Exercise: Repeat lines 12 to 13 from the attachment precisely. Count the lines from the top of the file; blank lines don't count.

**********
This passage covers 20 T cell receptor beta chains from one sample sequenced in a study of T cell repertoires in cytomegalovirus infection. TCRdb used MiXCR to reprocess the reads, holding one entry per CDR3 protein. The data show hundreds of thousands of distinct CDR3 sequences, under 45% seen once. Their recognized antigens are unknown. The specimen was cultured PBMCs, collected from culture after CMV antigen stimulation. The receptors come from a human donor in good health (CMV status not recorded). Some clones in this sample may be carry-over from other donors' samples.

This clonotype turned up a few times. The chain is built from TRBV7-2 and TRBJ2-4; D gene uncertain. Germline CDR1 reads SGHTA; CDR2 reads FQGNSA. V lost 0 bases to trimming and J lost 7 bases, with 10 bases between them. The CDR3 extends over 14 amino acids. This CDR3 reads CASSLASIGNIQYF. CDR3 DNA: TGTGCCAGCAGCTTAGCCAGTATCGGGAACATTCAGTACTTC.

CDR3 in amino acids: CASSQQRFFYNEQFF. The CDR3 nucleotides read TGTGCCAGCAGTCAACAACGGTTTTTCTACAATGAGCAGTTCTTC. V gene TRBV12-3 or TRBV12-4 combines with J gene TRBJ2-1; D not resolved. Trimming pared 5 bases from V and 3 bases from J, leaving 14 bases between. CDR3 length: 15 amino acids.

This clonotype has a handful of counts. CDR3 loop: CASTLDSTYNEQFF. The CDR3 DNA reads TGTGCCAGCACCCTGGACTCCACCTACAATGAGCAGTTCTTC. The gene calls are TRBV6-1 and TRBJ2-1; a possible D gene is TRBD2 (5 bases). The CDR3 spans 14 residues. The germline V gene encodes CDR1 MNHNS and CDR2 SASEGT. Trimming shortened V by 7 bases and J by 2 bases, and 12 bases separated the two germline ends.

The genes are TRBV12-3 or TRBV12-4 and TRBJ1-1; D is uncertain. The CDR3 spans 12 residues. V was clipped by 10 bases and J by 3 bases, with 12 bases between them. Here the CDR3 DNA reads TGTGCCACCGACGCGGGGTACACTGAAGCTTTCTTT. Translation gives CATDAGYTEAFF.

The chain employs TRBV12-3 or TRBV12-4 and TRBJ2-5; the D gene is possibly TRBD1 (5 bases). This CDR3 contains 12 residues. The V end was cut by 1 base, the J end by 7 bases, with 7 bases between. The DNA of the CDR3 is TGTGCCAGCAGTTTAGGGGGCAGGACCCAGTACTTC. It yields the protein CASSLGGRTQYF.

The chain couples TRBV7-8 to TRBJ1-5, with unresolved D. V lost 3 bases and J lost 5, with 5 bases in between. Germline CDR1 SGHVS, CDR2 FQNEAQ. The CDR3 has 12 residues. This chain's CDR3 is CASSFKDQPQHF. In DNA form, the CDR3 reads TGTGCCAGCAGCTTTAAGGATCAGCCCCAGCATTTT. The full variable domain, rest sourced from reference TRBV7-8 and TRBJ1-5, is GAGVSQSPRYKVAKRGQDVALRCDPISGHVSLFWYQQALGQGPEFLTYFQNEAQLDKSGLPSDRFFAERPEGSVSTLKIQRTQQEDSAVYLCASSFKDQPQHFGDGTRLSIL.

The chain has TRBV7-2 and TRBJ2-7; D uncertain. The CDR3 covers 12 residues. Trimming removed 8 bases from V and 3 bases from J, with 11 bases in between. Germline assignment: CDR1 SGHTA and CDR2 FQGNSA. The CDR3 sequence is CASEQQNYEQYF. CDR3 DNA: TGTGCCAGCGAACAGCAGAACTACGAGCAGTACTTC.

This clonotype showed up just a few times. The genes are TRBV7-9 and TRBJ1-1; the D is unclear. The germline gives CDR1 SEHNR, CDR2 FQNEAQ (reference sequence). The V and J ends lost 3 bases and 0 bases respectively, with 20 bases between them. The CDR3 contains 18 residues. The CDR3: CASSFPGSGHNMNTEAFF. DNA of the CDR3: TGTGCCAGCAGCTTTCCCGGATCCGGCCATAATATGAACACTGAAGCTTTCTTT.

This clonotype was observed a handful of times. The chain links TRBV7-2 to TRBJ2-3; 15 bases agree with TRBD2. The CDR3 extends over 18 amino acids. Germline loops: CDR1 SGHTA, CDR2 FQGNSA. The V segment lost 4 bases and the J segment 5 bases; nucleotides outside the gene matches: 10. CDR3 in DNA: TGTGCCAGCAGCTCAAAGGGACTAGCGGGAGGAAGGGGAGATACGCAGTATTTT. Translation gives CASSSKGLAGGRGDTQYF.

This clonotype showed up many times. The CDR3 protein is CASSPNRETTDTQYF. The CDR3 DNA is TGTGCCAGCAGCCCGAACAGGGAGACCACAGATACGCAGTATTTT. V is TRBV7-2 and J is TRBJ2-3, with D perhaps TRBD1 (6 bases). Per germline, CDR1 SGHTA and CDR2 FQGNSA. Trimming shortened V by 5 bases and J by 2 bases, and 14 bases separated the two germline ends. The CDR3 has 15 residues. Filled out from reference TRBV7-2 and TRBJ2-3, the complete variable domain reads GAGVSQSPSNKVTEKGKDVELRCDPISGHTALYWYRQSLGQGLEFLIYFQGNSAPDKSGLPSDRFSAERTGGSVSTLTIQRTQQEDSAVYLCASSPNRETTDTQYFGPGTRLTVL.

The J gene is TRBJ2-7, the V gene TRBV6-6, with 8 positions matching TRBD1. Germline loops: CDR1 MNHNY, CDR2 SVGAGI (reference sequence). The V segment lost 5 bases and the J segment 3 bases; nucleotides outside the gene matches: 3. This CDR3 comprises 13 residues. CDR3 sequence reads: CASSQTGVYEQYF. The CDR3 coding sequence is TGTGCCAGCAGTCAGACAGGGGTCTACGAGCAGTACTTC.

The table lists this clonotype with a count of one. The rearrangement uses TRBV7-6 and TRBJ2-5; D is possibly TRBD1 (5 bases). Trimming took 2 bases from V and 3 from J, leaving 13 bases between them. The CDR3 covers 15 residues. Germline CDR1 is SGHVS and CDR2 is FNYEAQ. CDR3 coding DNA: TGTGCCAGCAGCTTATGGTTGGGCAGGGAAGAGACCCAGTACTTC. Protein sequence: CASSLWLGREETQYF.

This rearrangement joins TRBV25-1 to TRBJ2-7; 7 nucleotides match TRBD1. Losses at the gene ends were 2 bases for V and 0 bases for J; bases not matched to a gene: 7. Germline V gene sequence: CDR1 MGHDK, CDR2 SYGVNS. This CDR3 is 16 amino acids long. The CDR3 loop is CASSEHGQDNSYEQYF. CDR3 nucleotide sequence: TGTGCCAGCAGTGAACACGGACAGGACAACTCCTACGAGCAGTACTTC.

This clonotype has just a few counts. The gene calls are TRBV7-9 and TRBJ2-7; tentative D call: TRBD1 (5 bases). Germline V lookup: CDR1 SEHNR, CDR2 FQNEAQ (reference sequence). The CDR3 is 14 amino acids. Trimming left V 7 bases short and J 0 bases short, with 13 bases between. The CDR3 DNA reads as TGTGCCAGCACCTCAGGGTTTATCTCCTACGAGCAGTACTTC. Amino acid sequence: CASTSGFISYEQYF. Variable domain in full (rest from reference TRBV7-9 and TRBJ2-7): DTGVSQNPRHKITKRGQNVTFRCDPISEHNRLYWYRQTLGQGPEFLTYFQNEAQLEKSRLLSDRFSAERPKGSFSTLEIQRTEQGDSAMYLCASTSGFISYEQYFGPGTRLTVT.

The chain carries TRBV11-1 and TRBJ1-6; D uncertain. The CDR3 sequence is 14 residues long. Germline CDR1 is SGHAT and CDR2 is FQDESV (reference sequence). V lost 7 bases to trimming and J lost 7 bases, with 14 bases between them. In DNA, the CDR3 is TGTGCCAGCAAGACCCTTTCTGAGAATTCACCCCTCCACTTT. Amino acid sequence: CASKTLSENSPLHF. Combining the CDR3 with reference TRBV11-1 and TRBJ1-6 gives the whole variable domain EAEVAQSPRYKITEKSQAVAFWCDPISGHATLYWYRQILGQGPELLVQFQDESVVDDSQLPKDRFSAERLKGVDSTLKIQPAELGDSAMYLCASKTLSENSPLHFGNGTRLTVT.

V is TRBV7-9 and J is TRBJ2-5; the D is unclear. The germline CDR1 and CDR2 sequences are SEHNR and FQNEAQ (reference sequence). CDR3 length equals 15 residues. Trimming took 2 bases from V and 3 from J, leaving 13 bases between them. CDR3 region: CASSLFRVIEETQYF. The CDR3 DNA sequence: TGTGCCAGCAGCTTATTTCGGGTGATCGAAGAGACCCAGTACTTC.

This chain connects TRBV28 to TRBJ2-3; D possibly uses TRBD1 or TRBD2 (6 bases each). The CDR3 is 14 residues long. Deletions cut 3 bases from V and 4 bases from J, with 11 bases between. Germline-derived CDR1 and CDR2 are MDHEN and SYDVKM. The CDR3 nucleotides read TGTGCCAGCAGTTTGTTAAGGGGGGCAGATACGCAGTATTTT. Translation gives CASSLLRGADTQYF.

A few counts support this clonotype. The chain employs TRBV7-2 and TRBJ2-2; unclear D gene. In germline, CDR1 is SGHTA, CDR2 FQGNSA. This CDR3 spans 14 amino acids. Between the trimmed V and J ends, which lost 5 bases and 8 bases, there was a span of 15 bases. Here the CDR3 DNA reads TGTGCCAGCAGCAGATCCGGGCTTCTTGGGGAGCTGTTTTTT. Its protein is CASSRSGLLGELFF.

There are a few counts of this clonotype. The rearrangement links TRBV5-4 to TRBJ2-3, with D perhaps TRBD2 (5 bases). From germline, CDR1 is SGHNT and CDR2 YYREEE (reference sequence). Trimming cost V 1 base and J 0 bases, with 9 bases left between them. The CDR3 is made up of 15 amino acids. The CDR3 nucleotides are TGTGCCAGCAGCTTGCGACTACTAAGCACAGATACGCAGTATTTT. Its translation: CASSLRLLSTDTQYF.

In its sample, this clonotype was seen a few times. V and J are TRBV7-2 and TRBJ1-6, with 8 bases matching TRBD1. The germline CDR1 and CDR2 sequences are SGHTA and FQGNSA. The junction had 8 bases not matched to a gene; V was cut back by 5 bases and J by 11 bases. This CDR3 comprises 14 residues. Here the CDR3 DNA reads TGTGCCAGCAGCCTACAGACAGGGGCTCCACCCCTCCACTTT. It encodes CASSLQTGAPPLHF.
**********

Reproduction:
The J gene is TRBJ2-7, the V gene TRBV6-6, with 8 positions matching TRBD1. Germline loops: CDR1 MNHNY, CDR2 SVGAGI (reference sequence). The V segment lost 5 bases and the J segment 3 bases; nucleotides outside the gene matches: 3. This CDR3 comprises 13 residues. CDR3 sequence reads: CASSQTGVYEQYF. The CDR3 coding sequence is TGTGCCAGCAGTCAGACAGGGGTCTACGAGCAGTACTTC.

The table lists this clonotype with a count of one. The rearrangement uses TRBV7-6 and TRBJ2-5; D is possibly TRBD1 (5 bases). Trimming took 2 bases from V and 3 from J, leaving 13 bases between them. The CDR3 covers 15 residues. Germline CDR1 is SGHVS and CDR2 is FNYEAQ. CDR3 coding DNA: TGTGCCAGCAGCTTATGGTTGGGCAGGGAAGAGACCCAGTACTTC. Protein sequence: CASSLWLGREETQYF.